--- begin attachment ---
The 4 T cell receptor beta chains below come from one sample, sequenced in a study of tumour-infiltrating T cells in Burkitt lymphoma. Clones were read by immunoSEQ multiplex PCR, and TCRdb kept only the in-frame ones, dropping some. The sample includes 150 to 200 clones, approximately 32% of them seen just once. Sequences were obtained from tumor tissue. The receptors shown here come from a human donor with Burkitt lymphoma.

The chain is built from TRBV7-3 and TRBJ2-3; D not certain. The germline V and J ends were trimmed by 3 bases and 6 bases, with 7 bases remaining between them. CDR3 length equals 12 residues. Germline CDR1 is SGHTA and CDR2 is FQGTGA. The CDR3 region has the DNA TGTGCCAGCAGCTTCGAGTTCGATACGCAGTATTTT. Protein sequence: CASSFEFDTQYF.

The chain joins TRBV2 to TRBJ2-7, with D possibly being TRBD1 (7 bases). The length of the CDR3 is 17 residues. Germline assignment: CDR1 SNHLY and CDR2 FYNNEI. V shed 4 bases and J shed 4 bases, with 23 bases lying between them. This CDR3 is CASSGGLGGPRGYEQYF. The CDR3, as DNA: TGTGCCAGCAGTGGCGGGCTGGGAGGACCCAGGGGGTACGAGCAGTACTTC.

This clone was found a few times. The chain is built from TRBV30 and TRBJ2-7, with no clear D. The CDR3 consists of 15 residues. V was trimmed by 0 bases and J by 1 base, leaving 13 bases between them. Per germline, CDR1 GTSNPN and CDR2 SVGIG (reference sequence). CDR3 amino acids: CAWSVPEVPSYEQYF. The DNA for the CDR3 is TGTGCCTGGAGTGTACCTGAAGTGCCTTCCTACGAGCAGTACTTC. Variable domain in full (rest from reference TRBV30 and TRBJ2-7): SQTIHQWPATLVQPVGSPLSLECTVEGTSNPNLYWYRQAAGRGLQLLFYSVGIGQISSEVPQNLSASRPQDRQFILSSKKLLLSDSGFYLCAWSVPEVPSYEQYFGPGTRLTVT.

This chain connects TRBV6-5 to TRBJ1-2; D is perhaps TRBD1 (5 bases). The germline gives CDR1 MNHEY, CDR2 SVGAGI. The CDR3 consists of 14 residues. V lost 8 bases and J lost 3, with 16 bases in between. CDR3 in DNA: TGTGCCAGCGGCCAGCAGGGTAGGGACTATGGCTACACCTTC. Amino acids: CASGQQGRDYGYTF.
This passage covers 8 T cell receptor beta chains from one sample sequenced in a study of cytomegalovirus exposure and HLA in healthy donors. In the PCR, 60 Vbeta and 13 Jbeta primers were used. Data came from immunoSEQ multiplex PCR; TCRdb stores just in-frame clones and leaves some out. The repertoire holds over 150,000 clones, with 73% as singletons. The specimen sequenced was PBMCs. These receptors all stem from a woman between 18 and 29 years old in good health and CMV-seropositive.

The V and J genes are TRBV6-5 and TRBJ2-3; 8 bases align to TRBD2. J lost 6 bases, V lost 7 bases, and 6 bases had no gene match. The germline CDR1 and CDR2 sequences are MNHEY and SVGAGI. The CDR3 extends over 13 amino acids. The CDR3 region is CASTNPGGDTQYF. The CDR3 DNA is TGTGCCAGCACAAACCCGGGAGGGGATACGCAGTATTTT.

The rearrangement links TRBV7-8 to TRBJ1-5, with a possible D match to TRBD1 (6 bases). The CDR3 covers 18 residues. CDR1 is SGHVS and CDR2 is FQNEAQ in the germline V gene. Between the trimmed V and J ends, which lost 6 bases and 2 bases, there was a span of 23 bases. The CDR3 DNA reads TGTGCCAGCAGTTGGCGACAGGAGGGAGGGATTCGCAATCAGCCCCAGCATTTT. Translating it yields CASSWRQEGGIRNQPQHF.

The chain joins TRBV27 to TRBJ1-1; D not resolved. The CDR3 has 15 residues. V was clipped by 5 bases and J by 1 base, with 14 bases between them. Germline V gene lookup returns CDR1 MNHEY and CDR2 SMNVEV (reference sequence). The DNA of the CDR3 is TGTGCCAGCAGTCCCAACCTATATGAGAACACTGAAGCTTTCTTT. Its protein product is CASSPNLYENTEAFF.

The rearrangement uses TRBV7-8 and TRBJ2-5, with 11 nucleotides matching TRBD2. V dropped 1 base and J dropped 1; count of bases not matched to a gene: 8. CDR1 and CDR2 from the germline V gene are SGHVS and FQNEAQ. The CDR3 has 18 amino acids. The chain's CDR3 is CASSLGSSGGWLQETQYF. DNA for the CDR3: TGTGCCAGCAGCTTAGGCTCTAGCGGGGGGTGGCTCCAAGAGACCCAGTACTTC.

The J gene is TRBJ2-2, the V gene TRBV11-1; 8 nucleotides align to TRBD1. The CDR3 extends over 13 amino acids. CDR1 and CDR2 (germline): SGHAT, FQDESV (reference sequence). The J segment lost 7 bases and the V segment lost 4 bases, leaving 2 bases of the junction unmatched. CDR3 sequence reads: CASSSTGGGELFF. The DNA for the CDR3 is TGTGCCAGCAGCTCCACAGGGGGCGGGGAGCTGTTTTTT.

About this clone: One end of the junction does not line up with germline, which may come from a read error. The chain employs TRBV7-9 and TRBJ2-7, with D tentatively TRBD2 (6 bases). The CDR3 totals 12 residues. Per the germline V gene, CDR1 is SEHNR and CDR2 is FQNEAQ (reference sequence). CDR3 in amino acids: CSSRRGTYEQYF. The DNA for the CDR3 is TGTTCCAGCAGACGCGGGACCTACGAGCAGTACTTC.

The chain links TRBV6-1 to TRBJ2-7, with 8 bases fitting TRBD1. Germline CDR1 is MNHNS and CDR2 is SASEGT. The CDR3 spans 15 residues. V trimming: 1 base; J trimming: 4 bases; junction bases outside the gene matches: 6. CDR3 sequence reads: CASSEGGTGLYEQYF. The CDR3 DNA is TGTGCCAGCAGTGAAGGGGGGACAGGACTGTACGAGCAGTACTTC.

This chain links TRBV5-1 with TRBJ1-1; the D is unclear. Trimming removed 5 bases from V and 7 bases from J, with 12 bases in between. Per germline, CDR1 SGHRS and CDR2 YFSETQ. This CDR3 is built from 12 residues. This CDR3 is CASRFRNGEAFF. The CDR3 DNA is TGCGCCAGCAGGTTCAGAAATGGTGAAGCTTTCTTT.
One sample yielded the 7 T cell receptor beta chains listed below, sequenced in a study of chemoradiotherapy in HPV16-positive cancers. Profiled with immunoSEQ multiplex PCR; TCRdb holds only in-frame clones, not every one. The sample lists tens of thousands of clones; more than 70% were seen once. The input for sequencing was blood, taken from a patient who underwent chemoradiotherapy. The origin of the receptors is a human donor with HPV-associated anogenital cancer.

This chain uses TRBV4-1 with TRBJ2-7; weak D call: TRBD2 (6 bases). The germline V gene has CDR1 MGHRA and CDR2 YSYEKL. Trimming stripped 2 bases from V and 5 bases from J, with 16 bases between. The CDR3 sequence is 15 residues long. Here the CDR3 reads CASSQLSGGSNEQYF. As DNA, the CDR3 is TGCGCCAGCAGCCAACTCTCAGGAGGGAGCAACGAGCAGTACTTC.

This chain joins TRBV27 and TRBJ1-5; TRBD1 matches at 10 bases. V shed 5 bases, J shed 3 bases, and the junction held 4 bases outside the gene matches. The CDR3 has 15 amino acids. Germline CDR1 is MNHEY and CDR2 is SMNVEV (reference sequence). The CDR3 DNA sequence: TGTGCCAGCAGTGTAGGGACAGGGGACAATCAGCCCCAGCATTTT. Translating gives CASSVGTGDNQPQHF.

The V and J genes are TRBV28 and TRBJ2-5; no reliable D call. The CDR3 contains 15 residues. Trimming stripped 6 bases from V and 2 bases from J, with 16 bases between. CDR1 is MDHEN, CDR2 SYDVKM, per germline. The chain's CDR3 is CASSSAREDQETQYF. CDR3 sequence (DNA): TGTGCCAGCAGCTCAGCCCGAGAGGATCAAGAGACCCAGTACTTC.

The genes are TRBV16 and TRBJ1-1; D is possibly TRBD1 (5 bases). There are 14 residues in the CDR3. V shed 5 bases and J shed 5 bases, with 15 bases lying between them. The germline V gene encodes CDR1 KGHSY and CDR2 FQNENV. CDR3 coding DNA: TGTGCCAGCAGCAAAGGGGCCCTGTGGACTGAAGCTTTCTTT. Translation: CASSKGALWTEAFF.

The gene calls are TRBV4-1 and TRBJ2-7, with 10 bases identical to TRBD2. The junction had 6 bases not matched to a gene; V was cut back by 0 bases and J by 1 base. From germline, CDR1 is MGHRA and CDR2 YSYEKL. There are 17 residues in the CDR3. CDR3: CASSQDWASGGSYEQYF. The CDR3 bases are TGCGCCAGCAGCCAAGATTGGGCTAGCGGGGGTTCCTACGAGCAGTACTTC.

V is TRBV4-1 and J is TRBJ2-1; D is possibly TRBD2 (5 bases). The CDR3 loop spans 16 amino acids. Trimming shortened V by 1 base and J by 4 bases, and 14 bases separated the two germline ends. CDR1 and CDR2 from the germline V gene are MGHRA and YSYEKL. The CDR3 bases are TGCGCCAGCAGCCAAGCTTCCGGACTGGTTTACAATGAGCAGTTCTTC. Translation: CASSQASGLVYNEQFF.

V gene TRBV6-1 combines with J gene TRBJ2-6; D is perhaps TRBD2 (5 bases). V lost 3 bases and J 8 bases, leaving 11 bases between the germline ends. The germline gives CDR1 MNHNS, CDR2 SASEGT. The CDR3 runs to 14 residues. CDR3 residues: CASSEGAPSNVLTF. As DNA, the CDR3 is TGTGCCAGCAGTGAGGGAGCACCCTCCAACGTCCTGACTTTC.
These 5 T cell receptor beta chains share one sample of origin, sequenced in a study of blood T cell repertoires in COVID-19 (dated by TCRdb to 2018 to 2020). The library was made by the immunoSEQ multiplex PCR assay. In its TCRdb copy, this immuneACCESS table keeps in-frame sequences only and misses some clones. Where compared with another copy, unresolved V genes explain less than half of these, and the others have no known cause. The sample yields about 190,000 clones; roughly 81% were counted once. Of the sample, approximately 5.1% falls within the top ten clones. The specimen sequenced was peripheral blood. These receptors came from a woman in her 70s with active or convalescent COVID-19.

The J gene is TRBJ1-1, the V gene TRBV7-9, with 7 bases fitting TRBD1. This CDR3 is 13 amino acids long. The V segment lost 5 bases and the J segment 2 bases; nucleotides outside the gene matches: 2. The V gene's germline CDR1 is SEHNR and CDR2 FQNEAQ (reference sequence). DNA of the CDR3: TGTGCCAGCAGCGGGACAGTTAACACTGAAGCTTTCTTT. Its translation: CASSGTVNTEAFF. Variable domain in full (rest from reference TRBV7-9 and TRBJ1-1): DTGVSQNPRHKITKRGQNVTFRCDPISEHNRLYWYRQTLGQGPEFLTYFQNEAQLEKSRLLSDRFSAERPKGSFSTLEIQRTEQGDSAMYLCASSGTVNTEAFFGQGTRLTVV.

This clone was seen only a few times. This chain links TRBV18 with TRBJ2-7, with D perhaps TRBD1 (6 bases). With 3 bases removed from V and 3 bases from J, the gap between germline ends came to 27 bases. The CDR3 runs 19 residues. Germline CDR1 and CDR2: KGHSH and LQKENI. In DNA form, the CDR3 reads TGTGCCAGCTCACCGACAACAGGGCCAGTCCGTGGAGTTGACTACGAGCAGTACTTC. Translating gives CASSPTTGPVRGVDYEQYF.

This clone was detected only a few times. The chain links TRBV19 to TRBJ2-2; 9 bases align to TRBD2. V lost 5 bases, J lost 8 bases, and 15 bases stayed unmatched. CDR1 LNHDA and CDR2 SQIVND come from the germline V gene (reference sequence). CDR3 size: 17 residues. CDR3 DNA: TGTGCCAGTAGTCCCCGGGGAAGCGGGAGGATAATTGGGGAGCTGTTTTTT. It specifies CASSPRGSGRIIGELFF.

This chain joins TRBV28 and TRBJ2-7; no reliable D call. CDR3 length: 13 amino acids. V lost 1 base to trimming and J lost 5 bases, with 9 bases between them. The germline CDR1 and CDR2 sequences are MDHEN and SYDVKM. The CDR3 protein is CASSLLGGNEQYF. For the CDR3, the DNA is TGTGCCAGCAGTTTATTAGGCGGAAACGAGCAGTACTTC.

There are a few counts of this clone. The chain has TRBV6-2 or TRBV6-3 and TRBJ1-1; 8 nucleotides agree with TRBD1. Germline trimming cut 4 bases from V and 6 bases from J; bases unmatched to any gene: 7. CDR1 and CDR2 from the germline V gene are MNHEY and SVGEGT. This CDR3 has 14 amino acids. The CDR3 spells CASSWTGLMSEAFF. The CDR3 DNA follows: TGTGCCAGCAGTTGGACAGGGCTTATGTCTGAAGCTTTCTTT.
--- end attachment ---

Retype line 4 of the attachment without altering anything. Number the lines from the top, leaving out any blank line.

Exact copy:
This clone was found a few times. The chain is built from TRBV30 and TRBJ2-7, with no clear D. The CDR3 consists of 15 residues. V was trimmed by 0 bases and J by 1 base, leaving 13 bases between them. Per germline, CDR1 GTSNPN and CDR2 SVGIG (reference sequence). CDR3 amino acids: CAWSVPEVPSYEQYF. The DNA for the CDR3 is TGTGCCTGGAGTGTACCTGAAGTGCCTTCCTACGAGCAGTACTTC. Variable domain in full (rest from reference TRBV30 and TRBJ2-7): SQTIHQWPATLVQPVGSPLSLECTVEGTSNPNLYWYRQAAGRGLQLLFYSVGIGQISSEVPQNLSASRPQDRQFILSSKKLLLSDSGFYLCAWSVPEVPSYEQYFGPGTRLTVT.